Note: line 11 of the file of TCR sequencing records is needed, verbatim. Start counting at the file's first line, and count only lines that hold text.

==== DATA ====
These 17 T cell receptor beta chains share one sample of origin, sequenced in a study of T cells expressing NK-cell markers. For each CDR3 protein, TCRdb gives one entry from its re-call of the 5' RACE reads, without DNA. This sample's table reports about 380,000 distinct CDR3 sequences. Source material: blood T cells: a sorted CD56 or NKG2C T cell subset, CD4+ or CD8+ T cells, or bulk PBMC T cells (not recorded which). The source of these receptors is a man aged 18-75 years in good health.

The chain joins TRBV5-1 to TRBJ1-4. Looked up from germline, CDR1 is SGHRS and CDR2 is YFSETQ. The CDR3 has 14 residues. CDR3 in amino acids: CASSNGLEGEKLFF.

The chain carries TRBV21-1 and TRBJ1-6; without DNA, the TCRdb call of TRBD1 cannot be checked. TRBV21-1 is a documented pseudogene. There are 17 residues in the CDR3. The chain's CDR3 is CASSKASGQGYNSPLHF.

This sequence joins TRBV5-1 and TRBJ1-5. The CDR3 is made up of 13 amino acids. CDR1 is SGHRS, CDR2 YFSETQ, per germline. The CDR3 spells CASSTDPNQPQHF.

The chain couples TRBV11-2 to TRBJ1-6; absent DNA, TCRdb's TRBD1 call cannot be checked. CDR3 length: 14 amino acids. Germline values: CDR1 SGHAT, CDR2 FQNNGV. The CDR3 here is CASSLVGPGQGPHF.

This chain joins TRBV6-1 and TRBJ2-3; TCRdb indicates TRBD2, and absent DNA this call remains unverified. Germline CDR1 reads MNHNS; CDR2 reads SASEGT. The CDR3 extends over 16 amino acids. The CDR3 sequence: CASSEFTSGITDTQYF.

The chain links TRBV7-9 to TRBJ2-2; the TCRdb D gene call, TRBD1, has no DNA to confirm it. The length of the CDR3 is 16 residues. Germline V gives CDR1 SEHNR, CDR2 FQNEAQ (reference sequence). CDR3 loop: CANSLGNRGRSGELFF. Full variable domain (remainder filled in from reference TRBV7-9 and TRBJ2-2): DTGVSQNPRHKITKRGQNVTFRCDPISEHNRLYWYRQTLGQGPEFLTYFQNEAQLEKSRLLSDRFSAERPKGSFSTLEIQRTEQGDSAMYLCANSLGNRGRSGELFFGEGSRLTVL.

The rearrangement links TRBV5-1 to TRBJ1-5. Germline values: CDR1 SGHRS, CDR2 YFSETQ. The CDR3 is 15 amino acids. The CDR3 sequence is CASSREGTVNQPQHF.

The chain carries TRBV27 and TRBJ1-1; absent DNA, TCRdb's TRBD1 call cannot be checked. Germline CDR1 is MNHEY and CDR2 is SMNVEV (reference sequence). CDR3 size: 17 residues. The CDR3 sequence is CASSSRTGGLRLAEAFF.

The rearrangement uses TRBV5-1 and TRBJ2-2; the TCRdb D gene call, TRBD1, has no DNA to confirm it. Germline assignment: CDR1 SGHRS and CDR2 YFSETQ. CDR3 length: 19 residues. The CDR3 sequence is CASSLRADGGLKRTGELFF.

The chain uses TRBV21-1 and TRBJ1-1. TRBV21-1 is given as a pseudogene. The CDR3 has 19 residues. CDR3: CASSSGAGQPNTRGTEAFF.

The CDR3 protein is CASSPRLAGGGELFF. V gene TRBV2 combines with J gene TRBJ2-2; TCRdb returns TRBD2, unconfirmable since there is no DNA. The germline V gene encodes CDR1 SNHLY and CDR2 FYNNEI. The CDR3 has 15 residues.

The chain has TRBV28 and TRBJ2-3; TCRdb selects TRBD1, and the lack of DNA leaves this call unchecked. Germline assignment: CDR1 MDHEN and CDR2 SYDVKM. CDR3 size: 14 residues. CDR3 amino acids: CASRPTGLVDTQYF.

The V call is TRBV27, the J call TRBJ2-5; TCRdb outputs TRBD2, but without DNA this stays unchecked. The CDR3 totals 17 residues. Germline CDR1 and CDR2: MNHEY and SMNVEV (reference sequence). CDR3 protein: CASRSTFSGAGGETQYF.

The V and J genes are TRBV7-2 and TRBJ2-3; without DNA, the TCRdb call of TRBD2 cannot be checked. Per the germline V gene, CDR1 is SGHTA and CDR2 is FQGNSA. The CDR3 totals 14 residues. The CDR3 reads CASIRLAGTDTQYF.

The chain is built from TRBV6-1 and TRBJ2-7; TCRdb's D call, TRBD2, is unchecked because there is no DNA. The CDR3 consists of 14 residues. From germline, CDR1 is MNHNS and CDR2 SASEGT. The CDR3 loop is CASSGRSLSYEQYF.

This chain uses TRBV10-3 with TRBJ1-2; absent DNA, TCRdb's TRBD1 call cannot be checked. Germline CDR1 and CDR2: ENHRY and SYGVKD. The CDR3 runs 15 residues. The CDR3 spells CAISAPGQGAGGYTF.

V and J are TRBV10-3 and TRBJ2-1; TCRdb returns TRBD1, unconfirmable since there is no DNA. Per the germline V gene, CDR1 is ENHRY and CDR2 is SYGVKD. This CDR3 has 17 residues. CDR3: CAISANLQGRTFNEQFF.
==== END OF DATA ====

The chain uses TRBV21-1 and TRBJ1-1. TRBV21-1 is given as a pseudogene. The CDR3 has 19 residues. CDR3: CASSSGAGQPNTRGTEAFF.